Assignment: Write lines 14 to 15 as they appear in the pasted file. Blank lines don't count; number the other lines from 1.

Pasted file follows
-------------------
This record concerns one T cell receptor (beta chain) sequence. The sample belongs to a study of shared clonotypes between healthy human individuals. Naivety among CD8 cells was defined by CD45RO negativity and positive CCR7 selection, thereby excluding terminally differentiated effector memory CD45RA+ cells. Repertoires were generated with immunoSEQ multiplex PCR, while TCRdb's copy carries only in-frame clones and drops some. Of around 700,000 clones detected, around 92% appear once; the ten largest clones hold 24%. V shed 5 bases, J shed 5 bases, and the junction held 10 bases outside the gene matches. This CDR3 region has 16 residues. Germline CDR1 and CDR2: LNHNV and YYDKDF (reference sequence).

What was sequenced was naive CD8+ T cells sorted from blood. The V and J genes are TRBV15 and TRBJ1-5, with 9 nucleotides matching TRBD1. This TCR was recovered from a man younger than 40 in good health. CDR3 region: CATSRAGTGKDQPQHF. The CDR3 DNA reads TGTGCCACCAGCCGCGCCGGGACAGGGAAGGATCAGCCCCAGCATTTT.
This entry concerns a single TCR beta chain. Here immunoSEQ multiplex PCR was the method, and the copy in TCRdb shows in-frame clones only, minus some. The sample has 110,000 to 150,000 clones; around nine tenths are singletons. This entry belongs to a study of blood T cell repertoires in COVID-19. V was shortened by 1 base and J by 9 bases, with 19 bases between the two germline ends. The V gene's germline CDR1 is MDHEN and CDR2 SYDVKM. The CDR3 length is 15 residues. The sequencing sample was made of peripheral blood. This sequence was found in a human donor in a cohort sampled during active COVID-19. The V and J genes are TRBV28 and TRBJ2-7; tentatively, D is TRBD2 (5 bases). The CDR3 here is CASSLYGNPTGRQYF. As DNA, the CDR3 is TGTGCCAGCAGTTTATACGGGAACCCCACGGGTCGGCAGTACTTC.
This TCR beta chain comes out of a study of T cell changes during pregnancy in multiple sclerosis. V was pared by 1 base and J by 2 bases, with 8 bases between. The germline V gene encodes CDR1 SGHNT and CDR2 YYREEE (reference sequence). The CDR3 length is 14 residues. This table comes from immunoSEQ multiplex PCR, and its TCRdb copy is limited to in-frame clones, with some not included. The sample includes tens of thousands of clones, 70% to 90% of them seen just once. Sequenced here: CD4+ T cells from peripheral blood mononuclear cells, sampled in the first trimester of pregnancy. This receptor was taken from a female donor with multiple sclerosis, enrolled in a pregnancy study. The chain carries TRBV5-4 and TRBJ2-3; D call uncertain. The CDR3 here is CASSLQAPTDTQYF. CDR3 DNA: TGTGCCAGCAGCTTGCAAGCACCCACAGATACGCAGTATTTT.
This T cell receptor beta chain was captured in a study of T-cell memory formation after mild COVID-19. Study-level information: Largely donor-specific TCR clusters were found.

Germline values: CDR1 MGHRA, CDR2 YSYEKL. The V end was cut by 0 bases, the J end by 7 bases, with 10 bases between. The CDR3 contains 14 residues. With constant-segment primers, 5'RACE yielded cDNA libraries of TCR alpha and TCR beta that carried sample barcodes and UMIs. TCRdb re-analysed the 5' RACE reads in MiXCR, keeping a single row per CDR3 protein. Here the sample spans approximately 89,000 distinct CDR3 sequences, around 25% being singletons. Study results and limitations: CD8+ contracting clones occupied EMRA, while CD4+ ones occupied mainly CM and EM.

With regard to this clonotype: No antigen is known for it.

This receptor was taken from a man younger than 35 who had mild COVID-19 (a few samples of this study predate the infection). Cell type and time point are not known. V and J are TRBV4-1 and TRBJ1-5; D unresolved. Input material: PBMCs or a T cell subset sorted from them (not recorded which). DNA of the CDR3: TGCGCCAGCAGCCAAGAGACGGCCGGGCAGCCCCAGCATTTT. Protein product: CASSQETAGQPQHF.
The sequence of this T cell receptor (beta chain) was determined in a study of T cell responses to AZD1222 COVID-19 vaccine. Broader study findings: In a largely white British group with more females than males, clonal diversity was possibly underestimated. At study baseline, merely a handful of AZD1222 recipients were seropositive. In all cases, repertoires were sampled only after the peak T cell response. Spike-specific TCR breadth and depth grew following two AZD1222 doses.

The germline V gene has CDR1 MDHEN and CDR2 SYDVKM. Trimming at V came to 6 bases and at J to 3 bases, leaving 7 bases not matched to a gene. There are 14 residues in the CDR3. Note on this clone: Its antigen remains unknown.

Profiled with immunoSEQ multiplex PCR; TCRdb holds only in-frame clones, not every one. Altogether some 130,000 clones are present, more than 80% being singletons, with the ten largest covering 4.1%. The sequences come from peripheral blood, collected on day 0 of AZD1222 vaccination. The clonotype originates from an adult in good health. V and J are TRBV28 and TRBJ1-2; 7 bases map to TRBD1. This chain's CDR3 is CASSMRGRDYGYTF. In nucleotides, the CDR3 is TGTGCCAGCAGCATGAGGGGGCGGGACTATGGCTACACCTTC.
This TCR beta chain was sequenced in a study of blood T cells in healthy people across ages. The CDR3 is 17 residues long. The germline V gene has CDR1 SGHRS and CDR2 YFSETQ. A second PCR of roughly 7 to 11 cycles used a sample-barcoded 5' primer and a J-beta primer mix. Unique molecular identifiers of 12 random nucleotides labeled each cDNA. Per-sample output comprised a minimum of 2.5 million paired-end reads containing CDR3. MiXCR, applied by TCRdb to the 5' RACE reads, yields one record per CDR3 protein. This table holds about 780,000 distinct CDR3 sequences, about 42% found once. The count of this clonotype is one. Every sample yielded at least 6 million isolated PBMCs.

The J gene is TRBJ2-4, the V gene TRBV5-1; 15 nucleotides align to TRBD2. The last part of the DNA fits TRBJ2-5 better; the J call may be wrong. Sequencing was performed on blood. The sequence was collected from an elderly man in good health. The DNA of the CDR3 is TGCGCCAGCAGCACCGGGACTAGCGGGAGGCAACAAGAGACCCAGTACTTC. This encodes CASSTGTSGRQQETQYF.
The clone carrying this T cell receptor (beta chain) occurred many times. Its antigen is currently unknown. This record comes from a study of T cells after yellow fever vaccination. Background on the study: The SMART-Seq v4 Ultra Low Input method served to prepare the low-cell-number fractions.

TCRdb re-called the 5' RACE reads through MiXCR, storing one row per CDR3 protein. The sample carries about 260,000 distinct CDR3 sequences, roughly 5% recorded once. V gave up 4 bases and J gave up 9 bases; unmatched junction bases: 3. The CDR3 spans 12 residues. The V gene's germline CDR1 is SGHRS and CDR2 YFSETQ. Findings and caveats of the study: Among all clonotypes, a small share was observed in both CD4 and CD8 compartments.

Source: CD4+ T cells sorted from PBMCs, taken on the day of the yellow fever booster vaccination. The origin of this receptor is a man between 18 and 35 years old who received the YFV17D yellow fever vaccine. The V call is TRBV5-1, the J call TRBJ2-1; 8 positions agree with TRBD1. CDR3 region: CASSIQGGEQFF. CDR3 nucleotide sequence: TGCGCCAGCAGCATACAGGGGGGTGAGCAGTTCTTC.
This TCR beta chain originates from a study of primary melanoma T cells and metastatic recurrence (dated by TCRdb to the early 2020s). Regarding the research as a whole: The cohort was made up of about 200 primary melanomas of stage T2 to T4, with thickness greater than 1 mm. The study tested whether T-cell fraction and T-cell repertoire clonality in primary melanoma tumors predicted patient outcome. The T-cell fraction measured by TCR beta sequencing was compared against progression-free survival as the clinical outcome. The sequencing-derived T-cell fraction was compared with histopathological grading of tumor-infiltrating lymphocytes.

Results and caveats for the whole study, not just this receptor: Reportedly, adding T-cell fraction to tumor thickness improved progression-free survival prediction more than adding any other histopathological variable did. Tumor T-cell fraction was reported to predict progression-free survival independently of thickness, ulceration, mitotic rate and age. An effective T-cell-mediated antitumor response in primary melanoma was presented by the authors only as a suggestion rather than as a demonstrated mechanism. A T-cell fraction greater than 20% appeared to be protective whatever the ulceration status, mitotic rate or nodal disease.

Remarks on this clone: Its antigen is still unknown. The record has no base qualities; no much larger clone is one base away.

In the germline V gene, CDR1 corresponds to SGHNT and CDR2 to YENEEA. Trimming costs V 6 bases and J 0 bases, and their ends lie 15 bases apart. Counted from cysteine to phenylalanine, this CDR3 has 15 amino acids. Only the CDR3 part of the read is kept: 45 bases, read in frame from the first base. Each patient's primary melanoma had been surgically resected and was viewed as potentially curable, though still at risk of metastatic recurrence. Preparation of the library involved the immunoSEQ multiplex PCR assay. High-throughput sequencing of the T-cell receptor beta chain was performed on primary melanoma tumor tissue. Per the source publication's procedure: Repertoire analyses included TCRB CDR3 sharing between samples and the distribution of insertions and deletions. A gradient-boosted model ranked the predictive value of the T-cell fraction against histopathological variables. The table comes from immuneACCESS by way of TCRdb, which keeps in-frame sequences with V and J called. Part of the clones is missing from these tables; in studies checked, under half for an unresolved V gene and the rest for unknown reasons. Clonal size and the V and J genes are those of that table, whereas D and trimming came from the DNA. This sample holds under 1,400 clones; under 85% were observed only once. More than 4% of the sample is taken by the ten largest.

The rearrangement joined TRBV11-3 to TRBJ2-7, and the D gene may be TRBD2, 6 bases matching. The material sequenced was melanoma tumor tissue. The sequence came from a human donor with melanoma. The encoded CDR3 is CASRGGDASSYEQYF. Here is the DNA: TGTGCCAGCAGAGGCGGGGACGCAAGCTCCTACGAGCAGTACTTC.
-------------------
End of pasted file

The clone carrying this T cell receptor (beta chain) occurred many times. Its antigen is currently unknown. This record comes from a study of T cells after yellow fever vaccination. Background on the study: The SMART-Seq v4 Ultra Low Input method served to prepare the low-cell-number fractions.

TCRdb re-called the 5' RACE reads through MiXCR, storing one row per CDR3 protein. The sample carries about 260,000 distinct CDR3 sequences, roughly 5% recorded once. V gave up 4 bases and J gave up 9 bases; unmatched junction bases: 3. The CDR3 spans 12 residues. The V gene's germline CDR1 is SGHRS and CDR2 YFSETQ. Findings and caveats of the study: Among all clonotypes, a small share was observed in both CD4 and CD8 compartments.